Under sunny skies, the 2018 Soldier Ride hosted its bicycle ride and 5K walk on July 21. Starting at the Amagansett Farm, 60 veterans and more than 400 supporters took to the streets of East Hampton on bicycles of all types, many adapted for those veterans whose physical injuries left them without limbs.
They made their way to Sag Harbor for the Lap of Heroes ceremony and then returned back to Amagansett Farm for an outdoor barbecue complete with clams on the half shell.
Hosted by the Soldier Ride Foundation, which is part of the Wounded Warrior Project, this fundraising event enables the foundation to provide care to all veterans regardless of their type of injury. Therapeutic treatments for veterans who have sustained physical injuries or for those afflicted with less obvious injuries, such as PTSD and depression, are made available to all the veterans who choose to participate.
Supporters of the event rode with the soldiers, including a group of law enforcement officers, emergency medical personnel, and firefighters known as the Spikes and Shields. Another group of veterans were from the United Kingdom, known as The Limbless Veterans. Despite numerous amputations among its members, The Limbless Veterans have been riding in the Hamptons Soldier Ride for several years.
The route taken to the Hamptons by the Soldier Ride included a ride through New York City, where the Brooklyn Bridge was closed down to allow the veterans to make their way to Coney Island.
Many of the veterans expressed their gratitude for the support they received from motorists and people who stopped to applaud and cheer as they made their way across the bridge and around the city area. Sixty veterans also participated in the Soldier Ride through the Town of Babylon on Friday, July 20, before arriving at the Ocean Vista Resort in Amagansett. The resort opened its doors to the veterans for a buffet dinner and some much needed rest.
At the pre-ride get-together, Derrick Clark, a veteran who had suffered a serious back injury, was looking forward to his first Soldier Ride. “There’s so much camaraderie at these events. It’s something I think we all miss,” he said. “The military is great in that respect. Once you put on that uniform everyone is the same. It doesn’t matter what color you are, what color your eyes are, if you’re tall or short, male or female, everyone is the same. Everyone is accepted.”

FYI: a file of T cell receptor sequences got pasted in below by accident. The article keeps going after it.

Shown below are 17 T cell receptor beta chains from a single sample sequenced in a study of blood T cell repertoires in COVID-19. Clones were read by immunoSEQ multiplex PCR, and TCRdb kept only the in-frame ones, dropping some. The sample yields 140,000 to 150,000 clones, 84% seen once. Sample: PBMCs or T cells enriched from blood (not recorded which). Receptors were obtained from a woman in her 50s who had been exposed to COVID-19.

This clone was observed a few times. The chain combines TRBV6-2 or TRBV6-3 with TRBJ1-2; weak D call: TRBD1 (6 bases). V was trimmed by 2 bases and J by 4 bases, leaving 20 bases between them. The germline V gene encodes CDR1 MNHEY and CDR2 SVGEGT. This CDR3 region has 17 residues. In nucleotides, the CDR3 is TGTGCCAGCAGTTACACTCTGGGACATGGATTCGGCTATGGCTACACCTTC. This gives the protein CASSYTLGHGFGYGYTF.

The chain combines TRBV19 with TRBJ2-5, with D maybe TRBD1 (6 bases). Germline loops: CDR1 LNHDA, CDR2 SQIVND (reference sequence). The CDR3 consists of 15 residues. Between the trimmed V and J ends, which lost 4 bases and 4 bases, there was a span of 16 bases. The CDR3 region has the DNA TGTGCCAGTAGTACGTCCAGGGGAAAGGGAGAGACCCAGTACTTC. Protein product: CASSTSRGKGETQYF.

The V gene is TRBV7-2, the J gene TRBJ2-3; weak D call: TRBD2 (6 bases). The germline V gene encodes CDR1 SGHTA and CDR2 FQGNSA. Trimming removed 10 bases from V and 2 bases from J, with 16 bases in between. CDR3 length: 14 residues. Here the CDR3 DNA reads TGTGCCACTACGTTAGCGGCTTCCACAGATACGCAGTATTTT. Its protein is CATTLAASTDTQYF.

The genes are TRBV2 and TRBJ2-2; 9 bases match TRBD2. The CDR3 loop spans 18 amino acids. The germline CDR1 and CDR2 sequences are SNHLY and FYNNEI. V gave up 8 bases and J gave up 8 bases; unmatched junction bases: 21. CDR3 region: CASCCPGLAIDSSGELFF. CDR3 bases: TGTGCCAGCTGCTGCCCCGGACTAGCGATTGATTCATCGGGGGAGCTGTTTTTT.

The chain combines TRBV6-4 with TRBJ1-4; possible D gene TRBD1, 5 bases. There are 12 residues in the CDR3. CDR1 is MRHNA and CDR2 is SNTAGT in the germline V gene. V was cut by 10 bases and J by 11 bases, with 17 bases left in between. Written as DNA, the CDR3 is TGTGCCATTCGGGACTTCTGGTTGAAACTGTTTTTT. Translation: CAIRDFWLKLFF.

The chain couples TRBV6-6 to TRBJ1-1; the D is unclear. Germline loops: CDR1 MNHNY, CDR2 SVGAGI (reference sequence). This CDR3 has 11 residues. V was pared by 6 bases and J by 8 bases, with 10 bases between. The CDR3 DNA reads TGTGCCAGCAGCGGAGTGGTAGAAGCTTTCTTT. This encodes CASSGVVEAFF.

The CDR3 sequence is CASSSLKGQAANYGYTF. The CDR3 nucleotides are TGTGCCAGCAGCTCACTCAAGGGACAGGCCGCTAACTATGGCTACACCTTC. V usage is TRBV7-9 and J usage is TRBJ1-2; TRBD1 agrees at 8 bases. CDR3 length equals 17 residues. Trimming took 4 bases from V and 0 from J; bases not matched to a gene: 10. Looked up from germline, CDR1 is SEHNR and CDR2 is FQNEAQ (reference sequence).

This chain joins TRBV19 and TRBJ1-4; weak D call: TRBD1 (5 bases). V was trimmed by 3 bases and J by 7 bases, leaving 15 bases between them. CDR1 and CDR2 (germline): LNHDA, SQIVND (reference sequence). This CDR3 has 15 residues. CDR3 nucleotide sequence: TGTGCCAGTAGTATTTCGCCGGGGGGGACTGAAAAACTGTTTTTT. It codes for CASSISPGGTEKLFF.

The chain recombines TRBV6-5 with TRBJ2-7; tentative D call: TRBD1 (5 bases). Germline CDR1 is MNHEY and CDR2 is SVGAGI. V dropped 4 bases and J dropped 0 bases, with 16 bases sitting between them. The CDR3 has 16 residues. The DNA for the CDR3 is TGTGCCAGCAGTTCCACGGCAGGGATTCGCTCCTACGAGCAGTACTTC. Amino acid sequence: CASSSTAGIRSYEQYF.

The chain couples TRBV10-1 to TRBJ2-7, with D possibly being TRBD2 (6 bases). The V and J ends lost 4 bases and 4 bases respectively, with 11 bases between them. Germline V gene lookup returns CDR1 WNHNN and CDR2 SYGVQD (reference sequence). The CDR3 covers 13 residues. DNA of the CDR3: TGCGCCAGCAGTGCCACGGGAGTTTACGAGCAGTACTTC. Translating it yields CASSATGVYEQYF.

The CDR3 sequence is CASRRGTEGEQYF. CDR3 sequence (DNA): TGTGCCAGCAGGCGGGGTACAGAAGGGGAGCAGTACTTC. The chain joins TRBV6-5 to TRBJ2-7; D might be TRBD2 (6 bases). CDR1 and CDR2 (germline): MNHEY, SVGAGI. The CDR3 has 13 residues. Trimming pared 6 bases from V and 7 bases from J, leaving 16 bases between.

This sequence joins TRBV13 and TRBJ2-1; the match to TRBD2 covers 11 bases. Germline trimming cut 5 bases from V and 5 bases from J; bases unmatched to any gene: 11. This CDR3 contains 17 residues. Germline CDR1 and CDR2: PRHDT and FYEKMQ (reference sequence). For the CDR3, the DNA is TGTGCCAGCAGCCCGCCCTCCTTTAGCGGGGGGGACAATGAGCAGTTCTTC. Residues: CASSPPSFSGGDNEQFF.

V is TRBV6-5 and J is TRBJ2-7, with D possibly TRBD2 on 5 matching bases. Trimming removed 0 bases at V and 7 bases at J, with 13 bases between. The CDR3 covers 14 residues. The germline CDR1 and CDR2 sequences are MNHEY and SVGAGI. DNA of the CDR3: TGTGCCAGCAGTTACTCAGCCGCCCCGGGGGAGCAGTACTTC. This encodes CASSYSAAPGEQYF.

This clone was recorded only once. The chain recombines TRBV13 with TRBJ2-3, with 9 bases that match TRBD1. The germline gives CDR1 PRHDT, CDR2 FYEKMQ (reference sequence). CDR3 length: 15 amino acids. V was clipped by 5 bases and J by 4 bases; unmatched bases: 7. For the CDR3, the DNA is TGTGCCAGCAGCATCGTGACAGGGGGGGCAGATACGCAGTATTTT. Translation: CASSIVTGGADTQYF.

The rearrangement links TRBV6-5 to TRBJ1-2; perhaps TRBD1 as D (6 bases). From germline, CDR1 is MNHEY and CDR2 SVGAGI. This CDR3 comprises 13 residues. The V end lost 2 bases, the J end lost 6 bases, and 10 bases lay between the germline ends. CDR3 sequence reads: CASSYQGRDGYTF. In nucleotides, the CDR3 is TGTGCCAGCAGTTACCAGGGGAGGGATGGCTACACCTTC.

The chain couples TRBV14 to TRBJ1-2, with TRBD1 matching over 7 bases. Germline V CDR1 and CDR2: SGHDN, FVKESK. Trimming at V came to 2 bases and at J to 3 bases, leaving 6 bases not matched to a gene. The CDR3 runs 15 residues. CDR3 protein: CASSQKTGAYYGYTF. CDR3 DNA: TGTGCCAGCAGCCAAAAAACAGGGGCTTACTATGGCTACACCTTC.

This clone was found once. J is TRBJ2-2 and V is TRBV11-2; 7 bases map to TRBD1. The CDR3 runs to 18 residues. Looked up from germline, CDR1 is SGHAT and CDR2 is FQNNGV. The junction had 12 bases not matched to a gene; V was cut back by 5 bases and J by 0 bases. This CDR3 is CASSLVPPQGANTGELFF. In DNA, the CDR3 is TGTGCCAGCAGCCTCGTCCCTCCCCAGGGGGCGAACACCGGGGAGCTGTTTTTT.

Clark also pointed out that Soldier Ride is an important morale booster for wounded soldiers. “People forget about the guys who come home that are injured in some way. They come home to a hospital. There’s no parades or welcome home signs, no recognition of their service. They might spend months in a hospital rehabilitating and are just released to their families,” he said. “They receive no recognition like the other guys, who are fortunate enough to make it home without some kind of injury and are greeted with a hero’s welcome.”
Another soldier who was also preparing for his first ride, Jose Rodriguez Fabiani, who at age 65 still serves in the Army National Guard, said he was riding for Vietnam veterans. “If nothing else, I wish that people would recognize the hurt that the Vietnam veterans carry with them,” he said. “When we came home, people called us ‘war mongers,’ spit in our faces, and treated us like the war was our fault. We had nothing to do with it other than that we were there serving our country. The protests should not have been aimed at us, it should have been aimed at the politicians. The Vietnam vets are forgotten heroes and we were so badly treated.”
Fabiani said he was grateful to Soldier Ride and the Wounded Warrior Project for the opportunities they provided to all veterans.
If you would like to learn more about the Wounded Warrior Project or Soldier Ride, visit www.woundedwarriorproject.org.